of the Senate, a declaration made by the Secretary of State at the
time of the signing of the convention '"that the Government of the
United States of America will not object to the Danish Government
extending their pohtical and economic interests to the whole of
Greenland.'"

As the Danish Government has requested that publicity of the
terms of the convention be withheld until such time as the two
Governments shall agree to promulgate them, the undersigned begs
to suggest that it be recommended to the Senate that in giving its
advice and consent to the ratification of the convention, its resolu-
tion include a provision that the injunction of secrecy shall remain
on the convention until the i^wr. G*^ vfrmiients shall agree to make it
pubhc.

Respectfully submitted.

Fkaxk L. Polk.

Accompaniments :

Treaty with Demnark.

Declaration bv the Secretarv of State.



DECLARATION BY THE SECRETARY OF STATE.

In proceeding this dav to the signature of the convention respecting
the cession of the Danish West Indian Islands to the United States of
America, the undersigned Secretarv of State of the United States of
America, duly authorized by his Government, has the honor to de-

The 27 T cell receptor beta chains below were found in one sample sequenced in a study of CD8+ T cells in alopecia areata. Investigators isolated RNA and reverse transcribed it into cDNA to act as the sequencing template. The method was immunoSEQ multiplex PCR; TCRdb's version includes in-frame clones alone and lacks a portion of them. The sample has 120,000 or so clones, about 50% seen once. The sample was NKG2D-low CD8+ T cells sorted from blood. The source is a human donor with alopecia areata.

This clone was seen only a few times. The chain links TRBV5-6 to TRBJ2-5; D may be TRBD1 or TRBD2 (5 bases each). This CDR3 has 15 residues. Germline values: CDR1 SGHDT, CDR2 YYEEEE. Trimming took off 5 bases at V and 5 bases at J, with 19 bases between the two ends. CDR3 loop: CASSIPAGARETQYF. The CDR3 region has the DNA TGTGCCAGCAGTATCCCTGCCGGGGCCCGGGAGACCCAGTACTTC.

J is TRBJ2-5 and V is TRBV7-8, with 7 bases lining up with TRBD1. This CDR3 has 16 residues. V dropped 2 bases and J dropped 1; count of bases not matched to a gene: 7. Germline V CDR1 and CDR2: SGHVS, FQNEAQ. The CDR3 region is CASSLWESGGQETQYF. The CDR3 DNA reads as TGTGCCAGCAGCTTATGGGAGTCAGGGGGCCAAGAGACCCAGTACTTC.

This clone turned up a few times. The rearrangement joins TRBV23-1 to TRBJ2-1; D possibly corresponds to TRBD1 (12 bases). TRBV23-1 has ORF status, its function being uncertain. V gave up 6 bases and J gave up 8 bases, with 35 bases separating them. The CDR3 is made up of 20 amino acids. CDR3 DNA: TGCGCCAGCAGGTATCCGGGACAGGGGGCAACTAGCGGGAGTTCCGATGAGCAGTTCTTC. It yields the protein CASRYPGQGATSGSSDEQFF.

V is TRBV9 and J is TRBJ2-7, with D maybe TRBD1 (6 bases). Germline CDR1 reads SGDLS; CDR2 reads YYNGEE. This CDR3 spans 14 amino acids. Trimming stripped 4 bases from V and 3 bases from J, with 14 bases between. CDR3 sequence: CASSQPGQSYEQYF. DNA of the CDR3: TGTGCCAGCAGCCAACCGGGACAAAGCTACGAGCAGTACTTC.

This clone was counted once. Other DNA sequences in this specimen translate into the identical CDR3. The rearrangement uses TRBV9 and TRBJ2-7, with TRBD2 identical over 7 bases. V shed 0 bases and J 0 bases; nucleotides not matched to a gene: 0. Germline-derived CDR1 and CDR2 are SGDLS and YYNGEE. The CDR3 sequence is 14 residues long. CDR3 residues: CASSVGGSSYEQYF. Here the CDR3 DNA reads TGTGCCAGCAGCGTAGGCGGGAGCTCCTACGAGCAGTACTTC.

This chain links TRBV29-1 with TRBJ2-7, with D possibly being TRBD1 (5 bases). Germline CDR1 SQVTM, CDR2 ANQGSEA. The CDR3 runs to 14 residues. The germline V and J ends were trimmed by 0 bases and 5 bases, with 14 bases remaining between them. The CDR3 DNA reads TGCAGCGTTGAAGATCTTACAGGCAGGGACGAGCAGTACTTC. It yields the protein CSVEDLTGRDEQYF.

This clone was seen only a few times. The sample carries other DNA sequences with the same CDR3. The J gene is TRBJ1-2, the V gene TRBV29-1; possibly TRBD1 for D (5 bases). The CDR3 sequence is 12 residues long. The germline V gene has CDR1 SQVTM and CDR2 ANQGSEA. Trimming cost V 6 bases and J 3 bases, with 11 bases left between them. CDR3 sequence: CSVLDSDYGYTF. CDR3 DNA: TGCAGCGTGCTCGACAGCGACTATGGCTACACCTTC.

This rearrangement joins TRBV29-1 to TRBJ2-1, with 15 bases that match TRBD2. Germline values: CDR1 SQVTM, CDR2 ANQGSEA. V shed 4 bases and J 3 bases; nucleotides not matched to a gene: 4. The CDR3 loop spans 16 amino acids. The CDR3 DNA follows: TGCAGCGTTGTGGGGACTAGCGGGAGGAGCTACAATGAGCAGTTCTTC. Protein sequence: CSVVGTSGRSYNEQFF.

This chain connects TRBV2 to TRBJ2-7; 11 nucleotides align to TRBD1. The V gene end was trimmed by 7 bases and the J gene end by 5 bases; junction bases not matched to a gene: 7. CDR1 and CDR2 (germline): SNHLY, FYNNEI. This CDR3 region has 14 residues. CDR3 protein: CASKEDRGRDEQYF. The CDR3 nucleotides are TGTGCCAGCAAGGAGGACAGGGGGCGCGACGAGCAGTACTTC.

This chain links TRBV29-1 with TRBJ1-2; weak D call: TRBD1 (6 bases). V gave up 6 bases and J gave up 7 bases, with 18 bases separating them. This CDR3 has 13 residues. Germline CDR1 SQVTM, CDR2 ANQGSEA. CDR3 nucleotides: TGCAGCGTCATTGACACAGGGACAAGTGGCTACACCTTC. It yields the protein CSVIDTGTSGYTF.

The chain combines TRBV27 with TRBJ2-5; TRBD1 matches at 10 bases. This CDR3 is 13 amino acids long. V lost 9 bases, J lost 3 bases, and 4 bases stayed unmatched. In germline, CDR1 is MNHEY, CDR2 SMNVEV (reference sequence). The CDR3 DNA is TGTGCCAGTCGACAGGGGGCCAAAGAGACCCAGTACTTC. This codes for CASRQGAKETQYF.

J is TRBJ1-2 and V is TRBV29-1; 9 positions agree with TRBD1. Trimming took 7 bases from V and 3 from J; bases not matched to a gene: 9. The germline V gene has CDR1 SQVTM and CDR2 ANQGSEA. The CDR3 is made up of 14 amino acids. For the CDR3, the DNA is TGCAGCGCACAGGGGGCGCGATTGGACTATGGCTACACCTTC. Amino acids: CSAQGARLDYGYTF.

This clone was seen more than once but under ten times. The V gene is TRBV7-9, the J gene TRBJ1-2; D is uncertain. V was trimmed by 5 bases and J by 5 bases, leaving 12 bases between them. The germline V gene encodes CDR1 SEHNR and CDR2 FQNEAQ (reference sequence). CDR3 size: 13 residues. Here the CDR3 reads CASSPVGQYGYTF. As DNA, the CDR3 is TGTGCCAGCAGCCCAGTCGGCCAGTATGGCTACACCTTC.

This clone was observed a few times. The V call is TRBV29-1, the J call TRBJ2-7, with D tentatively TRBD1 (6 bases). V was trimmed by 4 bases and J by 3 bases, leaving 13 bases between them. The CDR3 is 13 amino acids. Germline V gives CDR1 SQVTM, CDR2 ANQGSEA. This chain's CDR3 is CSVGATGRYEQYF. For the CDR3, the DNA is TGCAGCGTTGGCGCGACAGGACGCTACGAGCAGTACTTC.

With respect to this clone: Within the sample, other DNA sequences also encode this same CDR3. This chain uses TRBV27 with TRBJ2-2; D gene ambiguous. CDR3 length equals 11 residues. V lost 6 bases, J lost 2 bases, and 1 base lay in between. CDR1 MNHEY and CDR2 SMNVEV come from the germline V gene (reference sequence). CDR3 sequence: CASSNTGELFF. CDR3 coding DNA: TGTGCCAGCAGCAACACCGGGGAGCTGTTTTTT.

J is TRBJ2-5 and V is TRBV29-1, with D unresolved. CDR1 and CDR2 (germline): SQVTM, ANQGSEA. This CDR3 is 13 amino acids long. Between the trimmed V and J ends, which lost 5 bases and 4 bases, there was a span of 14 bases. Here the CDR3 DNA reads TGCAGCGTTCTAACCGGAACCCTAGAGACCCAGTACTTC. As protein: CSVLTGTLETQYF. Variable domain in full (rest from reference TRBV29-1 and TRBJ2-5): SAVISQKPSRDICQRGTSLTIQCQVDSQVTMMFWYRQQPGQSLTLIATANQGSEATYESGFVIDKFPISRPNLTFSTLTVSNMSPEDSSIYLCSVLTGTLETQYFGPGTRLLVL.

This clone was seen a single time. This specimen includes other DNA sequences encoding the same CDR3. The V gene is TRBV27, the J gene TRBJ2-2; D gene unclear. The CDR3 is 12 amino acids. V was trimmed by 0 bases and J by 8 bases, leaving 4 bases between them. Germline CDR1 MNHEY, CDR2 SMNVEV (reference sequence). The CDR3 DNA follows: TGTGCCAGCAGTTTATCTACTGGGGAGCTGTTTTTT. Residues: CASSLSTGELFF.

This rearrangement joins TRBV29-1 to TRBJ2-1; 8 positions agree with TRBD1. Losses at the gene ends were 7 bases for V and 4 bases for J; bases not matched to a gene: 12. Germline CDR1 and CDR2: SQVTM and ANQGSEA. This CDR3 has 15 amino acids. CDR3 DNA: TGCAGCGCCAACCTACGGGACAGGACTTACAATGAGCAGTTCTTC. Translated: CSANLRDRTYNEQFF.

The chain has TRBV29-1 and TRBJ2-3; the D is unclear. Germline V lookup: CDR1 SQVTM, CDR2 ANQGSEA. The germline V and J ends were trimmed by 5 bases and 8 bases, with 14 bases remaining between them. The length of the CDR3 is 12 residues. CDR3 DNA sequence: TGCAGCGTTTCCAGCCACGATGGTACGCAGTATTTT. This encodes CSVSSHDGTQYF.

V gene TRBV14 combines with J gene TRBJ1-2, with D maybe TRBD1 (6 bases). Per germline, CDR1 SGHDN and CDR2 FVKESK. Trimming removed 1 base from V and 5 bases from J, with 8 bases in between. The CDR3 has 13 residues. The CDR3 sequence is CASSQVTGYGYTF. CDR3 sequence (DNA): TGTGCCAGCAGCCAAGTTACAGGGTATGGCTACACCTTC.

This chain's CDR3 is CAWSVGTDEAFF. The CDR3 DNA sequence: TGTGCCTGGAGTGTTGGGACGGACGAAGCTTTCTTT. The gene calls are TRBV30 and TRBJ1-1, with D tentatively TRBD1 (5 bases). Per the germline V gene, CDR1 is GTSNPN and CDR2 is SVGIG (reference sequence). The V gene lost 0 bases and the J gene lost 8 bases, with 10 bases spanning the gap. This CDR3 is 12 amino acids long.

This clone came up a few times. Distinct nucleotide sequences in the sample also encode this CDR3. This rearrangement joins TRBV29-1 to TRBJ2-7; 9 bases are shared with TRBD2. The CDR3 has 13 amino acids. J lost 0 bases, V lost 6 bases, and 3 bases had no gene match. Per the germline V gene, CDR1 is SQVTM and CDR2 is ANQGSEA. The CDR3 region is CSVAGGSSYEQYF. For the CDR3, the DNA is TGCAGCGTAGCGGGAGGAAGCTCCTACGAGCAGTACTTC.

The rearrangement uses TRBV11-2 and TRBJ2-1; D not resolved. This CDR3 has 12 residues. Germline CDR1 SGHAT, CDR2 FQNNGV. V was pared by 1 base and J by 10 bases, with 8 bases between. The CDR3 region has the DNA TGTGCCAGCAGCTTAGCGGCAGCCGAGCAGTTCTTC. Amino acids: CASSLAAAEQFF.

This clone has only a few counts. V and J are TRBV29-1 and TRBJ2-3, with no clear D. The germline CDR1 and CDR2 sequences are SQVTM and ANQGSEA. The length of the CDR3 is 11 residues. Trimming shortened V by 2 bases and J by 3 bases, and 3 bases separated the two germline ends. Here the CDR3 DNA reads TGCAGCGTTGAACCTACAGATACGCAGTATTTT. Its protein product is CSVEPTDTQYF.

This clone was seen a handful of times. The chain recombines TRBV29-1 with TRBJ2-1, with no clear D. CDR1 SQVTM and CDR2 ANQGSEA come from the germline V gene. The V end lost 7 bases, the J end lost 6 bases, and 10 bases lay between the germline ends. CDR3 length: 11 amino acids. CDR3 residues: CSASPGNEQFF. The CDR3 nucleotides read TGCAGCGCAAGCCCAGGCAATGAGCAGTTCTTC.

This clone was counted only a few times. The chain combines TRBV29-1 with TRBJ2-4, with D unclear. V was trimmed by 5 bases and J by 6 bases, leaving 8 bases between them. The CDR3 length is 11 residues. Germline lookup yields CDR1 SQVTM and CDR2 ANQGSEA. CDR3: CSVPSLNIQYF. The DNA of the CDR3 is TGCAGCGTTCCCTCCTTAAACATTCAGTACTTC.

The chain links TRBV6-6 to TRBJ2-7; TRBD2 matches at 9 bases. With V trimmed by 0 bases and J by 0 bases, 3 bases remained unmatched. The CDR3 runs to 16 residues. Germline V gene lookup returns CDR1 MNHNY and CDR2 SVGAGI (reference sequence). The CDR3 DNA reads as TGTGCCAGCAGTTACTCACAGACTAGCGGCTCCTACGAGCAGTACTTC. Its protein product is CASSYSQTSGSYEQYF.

clare that the Government of the United States of America will not
object to the Danish Government extending their pohtical and
economic interests to the whole of Greenland.

('Signed; Robert Lansing.

New York, August 4, 1916.



convention between his ]VL4.JESTY the king of DENMARK AND
THE CNITED STATES OF AMERICA RESPECTING THE CESSION OF THE
DANISH WEST-INDIAN ISLANDS.

The United States of America and His Majesty the King of Den-
mark being desirous of confirming the good understanding which
exists between them, have to that end appointed as Plenipotentiaries:

The President of the United States: Mr. Robert Lansing, Secretary
of State of the L'nited States,



CESSION OF THE DAXISH WEST INDIES. 11

and His Majesty the King of Denmark: Mr. Constantiii Brun, His
Majesty's Envoy extraordinary and J^Iinister plenipotentiary at
Washington.

v.'ho, havmg mutuaUv exhibited their full powers which were found
to be in due form/have agreed upon the following articles:

Article 1.

^ His Majesty the Kmg of Denmark by this convention cedes to the
United States all territory, dominion and sovereignty, possessed,
asserted or claimed by Denmark m the West Indies mcludmg the
Islands of Saint Thomas, Samt John and Saint Croix together with
the adjacent islands and rocks.

This cession uicludes the right of property in aU pubhc. govern-
ment, or crown lands, public buildings, wharves, ports, harbors, forti-
fications, barracks, pubhc funds, rights, franchises, and privileges,
and aU other public property of every kind or description now belong-
ing to Denmark together with all appurtenances thereto.

In tliis cession shaU also be included any government archives,